Last year, reflecting on widespread frost damage which left some vineyards with no crop, as well as a very hot summer sapping the acidity from the grapes followed by autumn rains, I thought that the best that could be said of the 2020 vintage was that at least it wasn’t 2018.

That’s still largely true as regards the red wines, but the vintage deserves some credit; in the hands of skilled growers and winemakers, they made wines that were brightly fresh, with vivid fruit and crisp acidity. I saw this well displayed at a recent tasting at the Wine Guild in Charlottesville. Ben Jordan, winemaker at Early Mountain Vineyards in Madison County, poured a selection of wines, three from 2020 and two from 2019. Here are my tasting notes:

**‘Young Wine’ Vidal blanc 2020: Unusually for a Vidal, this wine underwent full malolactic fermentation, which gave it more depth and dimension than you usually see. The high acid of this vintage made this a good idea. The wine was complex and dry, with nice apple fruit, much like a Loire Valley wine. People who don’t think Vidal or hybrids can make a good, complex wine should try this. Best with food like roast chicken or pork. $19.99

***Madison County Chardonnay 2020: The nose struck me as very Burgundian, like a clean Pouilly Fuisse, with fruit, yeast, acidity and malolactic components all contributing and in balance. On the palate, the wine was balanced, dry and complex, with Burgundian acidity. $24.99

**+Shenandoah Valley Cabernet Franc 2020: I like that Early Mountain showcases regional labels of Cabernet Franc to showcase the versatility this grape demonstrates in Virginia. In a cool year like 2020, this cool region of Virginia yielded a fresh, delicate, mineral Pinot Noir-like style of Cabernet Franc that was delightful. It is said that Cabernet Franc is the “Pinot Noir” of red Bordeaux grapes, and this wine shows you why. This is one Virginia red wine you could enjoy in the summer, slightly chilled. $29.99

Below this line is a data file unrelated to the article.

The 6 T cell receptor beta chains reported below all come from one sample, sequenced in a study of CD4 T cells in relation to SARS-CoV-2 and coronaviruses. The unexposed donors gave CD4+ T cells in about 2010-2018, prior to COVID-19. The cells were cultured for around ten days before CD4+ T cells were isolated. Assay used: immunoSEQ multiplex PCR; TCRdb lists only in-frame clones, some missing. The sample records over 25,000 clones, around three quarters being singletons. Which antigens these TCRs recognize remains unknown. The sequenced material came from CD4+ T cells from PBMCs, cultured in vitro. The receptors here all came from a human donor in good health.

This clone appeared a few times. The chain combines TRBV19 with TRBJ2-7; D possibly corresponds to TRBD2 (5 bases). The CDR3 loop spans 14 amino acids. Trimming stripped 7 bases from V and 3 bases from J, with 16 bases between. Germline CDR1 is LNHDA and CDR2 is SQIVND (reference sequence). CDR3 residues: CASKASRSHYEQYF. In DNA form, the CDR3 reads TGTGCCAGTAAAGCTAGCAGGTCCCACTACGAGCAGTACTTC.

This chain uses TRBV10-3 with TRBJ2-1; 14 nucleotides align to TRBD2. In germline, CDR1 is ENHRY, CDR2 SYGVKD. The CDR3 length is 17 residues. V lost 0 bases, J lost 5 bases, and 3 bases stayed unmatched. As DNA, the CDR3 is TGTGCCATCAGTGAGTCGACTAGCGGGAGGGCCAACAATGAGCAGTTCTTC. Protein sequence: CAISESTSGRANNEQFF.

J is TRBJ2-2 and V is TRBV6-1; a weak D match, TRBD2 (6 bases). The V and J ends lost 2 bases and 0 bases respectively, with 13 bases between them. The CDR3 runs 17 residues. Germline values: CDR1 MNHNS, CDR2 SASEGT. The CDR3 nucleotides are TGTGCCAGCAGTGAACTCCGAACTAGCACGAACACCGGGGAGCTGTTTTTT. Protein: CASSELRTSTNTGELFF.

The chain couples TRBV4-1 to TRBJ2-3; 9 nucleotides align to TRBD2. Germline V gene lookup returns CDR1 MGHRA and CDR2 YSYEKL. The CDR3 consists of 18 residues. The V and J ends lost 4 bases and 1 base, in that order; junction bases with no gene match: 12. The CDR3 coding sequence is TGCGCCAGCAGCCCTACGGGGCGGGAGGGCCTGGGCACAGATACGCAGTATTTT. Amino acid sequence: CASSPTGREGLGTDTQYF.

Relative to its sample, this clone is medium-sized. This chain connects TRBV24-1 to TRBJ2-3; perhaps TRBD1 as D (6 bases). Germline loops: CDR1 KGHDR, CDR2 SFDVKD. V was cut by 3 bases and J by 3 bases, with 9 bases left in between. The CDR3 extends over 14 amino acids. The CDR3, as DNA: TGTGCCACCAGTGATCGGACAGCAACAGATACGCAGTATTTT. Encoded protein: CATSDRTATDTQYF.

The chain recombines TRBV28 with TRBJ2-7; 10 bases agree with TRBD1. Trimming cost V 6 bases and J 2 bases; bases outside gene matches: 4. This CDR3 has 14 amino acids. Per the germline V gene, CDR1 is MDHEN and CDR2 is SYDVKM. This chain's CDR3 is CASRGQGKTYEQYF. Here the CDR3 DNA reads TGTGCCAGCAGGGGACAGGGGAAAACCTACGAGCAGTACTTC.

**EMV Quaker Run Rosé 2020: from old vine Merlot vines, single vineyard at 950 ft. in NW Madison Co. Although they already produce a lighter-colored rosé, this fine rosé is a bit darker in color. I think this is a good thing, because you also get more flavor and texture. This wine has a lovely fresh red cherry bouquet, with similar flavors and also some red plum. While it’s dry, I like the round, flavorful mid-palate with a bit more fruit flavor than you get in the pale, ultra-light Provencal style. I also find the acidity balanced and not as intense as with the Provencal style. Although it’s a single vineyard, old vine wine, its flavor is almost juicy while remaining dry, and you can enjoy it solo or with a wide variety of foods. Not yet released.

**>***Quaker Run Vineyard Cabernet Franc 2019: This is Early Mountain’s top vineyard, at 950 ft. elevation in northwest Madison County. This ripe, juicy vintage made this Cabernet Franc taste like the “sun” version of the grape compared to the “moon” version from the previous Shenandoah Valley wine of that grape from 2020. This wine is still young and closed in but is elegant and has great potential from its depth of fruit and tannin. Worth waiting 1-2 years to enjoy. $39.99

Wine of the Week:
***>****Eluvium Red Blend 2019: Eluvium is Early Mountain’s high-end (but not highest) red blend and, like most other Virginia high-end Meritage-style blends, it’s dominated by Merlot; 80% in this case, with 19% Petit Verdot and 1% Cabernet Franc. This wine is a fine showcase for the singular 2019 vintage. The nose is wonderfully rich, with ripe, varied red fruits and oak, well-integrated. Palate: Wow! Silky tannins, big dark fruits, firm acidity. An impressive example of this label and this vintage. It needs time (at least a year), but thanks to Merlot, is more forward than most 2019 Virginia blends now.

A shout-out to Barren Ridge Vineyards of Fishersville for making the best commercial, authentic German Glühwein! Angela Higgs, wife of General Manager Rob Higgs, is a native German and used her grandmother’s recipe for spices, and a light Barren Ridge red wine. It’s gently spicy, not really sweet, and versatile with things like bratwurst and Christmas cookies.